Federal government should provide incentives for cities to streamline development and better coordinate with infrastructure investments
Andrew Scheer, Brad Vis
Jun 03, 2021
With housing prices skyrocketing, the dream of home ownership is being pushed out of reach for more and more Canadians. So, what can be done about it?
The laws of economics are just as real as the law of gravity. Yet while no one believes they can toss something up without it coming back down, many politicians believe they can defy the laws of economics.
Take prices. The cost of something is determined by the supply of it and the demand for it. The more people want to buy something, the more expensive it gets. This sends a signal to the market, and the invisible hand goes to work. Producers see the rising price and make more of it. Once this increased supply meets the pent-up demand, the price lowers.
Yet for housing, policy makers have focused just on the demand side of the equation. For years governments at all levels put forward tools to help Canadians pay for new homes. Government-backed mortgage insurance lowered the amounts of down payments required. Flexibility added to RRSPs freed-up cash for those down payments. Tax credits were granted for costs associated with purchasing the home. Yet all of these initiatives are focused on the demand side of the formula.
Meanwhile, it’s clear housing affordability is greatly affected by low supply. In our consultations with groups across the country, the first thing we hear is “Increase supply! Just make it easier to build homes.”
The CD Howe Institute has outlined how “government policies whose impact limits the housing supply are among the key causes of higher property prices.” The chair of the Canadian Real Estate Association (CREA) identifies that the two big challenges for the Canadian housing markets “are the same ones we’ve been facing for months — COVID-19 and a lack of supply,” and CREA calls for the federal government to “incentivize provincial and municipal collaboration by emphasizing housing’s place in infrastructure.”
Put simply, red tape at the local level is making homes too expensive for working-class Canadians. City and provincial governments have put in place a complex web of rules and regulations that cause massive delays and extra costs for new homes being built. In fact, CD Howe also found that, on average, excessive regulations add $229,000 to the price of a new home.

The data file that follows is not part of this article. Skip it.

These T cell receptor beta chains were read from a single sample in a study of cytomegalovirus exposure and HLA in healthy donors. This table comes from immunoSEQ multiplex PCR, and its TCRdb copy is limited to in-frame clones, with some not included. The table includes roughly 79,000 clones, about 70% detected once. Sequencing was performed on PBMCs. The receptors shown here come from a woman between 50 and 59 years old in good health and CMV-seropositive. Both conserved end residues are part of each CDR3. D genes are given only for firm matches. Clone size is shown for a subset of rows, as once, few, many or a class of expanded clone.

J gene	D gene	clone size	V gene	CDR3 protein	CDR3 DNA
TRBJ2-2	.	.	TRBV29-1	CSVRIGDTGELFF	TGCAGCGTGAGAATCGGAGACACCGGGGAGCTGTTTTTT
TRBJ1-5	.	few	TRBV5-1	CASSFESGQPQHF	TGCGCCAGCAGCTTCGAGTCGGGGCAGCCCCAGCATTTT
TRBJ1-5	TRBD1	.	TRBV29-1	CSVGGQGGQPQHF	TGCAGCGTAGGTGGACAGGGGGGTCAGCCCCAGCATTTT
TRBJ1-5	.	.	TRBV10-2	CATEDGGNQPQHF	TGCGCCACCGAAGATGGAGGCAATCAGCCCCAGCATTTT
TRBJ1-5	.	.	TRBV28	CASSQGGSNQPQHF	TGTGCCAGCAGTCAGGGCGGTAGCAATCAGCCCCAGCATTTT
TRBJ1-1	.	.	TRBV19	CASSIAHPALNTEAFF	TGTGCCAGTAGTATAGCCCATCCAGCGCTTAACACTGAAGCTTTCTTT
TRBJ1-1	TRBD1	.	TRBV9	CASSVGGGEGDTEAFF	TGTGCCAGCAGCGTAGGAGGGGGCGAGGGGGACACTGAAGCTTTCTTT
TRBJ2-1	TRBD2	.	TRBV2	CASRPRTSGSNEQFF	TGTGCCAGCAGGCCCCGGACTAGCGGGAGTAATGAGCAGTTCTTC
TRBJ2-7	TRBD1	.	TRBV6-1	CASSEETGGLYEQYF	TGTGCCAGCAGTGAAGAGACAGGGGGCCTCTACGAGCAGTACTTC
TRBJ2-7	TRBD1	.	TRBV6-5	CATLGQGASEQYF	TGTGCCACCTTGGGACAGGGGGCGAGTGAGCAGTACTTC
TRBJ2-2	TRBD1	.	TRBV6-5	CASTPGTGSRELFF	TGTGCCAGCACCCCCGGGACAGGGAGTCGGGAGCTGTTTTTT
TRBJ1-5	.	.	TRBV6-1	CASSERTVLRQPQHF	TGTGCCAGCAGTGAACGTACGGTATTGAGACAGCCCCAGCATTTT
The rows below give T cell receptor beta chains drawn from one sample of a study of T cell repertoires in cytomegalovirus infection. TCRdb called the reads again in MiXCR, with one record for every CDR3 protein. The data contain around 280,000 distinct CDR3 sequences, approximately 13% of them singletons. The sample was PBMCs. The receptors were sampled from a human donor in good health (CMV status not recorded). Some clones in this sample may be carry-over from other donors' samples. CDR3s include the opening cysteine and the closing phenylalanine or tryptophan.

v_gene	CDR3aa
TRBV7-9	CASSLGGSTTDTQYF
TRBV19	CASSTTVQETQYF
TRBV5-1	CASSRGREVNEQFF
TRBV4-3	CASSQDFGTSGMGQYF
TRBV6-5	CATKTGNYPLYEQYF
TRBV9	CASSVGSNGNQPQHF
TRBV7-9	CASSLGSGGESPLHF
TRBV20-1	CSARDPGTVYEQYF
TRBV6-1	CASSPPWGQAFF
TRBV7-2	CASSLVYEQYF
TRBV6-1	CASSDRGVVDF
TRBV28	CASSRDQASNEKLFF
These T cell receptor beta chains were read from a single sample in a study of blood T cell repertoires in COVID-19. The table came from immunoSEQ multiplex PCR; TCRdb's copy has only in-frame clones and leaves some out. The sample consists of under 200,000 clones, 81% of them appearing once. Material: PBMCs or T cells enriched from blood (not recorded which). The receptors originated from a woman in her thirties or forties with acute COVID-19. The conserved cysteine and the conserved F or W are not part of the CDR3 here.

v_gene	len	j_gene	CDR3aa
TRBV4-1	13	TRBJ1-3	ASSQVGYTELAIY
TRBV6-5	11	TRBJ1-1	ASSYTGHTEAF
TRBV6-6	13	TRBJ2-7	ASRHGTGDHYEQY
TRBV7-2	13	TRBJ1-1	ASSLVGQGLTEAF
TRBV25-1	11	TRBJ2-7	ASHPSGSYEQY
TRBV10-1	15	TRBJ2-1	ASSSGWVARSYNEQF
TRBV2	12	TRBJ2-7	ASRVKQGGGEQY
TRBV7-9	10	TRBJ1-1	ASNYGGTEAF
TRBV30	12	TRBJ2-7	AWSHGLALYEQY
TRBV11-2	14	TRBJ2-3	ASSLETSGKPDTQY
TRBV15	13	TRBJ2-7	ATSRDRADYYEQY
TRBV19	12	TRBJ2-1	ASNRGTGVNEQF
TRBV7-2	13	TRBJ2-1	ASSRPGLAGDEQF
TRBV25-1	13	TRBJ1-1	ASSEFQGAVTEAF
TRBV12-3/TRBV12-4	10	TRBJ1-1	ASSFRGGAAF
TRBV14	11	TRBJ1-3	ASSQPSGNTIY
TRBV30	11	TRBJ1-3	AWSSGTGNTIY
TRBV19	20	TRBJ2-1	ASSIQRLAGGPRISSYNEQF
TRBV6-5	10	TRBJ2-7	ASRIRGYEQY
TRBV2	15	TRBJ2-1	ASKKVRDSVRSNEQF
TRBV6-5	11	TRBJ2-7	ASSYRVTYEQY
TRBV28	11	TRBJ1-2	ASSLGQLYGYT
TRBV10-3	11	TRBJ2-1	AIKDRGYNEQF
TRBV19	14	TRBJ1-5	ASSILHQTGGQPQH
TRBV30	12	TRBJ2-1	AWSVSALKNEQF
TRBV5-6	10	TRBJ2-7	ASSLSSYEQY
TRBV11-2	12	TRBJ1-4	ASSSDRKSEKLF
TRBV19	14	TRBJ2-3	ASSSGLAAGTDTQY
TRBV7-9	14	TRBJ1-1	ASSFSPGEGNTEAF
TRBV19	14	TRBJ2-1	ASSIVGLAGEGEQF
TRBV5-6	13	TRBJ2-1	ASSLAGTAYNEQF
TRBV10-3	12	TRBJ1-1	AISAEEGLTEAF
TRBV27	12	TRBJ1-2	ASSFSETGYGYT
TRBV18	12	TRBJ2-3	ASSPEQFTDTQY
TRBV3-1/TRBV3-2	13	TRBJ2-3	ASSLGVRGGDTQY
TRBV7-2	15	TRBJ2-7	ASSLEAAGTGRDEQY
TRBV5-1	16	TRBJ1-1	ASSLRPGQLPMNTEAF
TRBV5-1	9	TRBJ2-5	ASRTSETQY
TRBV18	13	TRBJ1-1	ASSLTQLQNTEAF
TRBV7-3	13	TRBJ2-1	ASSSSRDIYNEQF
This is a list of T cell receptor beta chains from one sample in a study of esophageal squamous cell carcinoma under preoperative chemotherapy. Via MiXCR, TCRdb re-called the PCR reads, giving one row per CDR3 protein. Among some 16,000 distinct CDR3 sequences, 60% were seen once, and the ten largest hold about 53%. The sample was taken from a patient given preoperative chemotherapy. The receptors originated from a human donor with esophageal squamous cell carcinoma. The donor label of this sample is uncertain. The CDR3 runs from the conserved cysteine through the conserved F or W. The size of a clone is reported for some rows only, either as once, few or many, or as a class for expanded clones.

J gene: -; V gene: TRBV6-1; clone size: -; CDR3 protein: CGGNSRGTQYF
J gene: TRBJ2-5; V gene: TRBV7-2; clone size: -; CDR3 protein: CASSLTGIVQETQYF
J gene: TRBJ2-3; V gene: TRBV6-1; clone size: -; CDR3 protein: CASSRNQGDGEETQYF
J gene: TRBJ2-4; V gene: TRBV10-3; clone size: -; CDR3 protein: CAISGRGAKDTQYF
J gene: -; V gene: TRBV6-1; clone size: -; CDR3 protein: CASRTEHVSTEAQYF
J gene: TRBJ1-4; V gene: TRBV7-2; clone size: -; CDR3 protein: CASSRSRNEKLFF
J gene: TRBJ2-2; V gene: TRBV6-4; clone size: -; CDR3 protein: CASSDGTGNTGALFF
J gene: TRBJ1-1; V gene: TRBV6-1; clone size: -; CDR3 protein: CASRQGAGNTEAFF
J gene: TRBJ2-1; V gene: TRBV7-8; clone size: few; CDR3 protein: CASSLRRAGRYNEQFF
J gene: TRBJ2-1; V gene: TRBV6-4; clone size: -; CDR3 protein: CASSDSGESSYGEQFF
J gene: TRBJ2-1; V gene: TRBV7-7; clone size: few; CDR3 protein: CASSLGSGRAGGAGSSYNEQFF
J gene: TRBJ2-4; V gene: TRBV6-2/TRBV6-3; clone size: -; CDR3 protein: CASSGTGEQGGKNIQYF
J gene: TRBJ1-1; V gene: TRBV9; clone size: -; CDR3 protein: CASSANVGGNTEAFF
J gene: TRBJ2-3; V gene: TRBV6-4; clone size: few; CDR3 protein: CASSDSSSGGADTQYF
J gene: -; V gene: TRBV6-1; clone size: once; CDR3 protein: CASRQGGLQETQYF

Conservatives recognize that rising housing costs can be addressed by tearing down the barriers preventing new supply from coming onto the market. Since many of these barriers come from inefficient municipal processes, the federal government can and should provide incentives for cities to streamline development and better coordinate with infrastructure investments.
The Liberal government is not helping. Its infrastructure agenda is in shambles. Spread out among 27 programs, without proper reporting or tracking measures in place, it has seen billions lapsed and massive delays. The government’s Infrastructure Bank has taken $35 billion and completed zero projects in four years.
Conservatives will prioritize infrastructure projects that unlock development. Building public transit capacity so homes can be built in new areas, while shortening commute times, will help alleviate the pressure.
We will explore innovative policy tools to reward municipalities that cut the red tape adding so much to the price of a new home, and prioritize infrastructure dollars to the cities which increase housing density near transportation corridors and social hubs. We will incentivize smart development and once again make it attractive for private equity to invest in purpose-built rental housing to bolster Canada’s desperately low supply.
Increased home construction and targeted infrastructure have key roles to play in Canada’s post-pandemic recovery, but only if governments know where to lead and where to get out of the way. The Conservative Party of Canada gets this and has a plan to secure the future for Canadians.
Andrew Scheer is the Conservative Shadow Minister for Infrastructure and Communities and Brad Vis is the Conservative Shadow Minister for Housing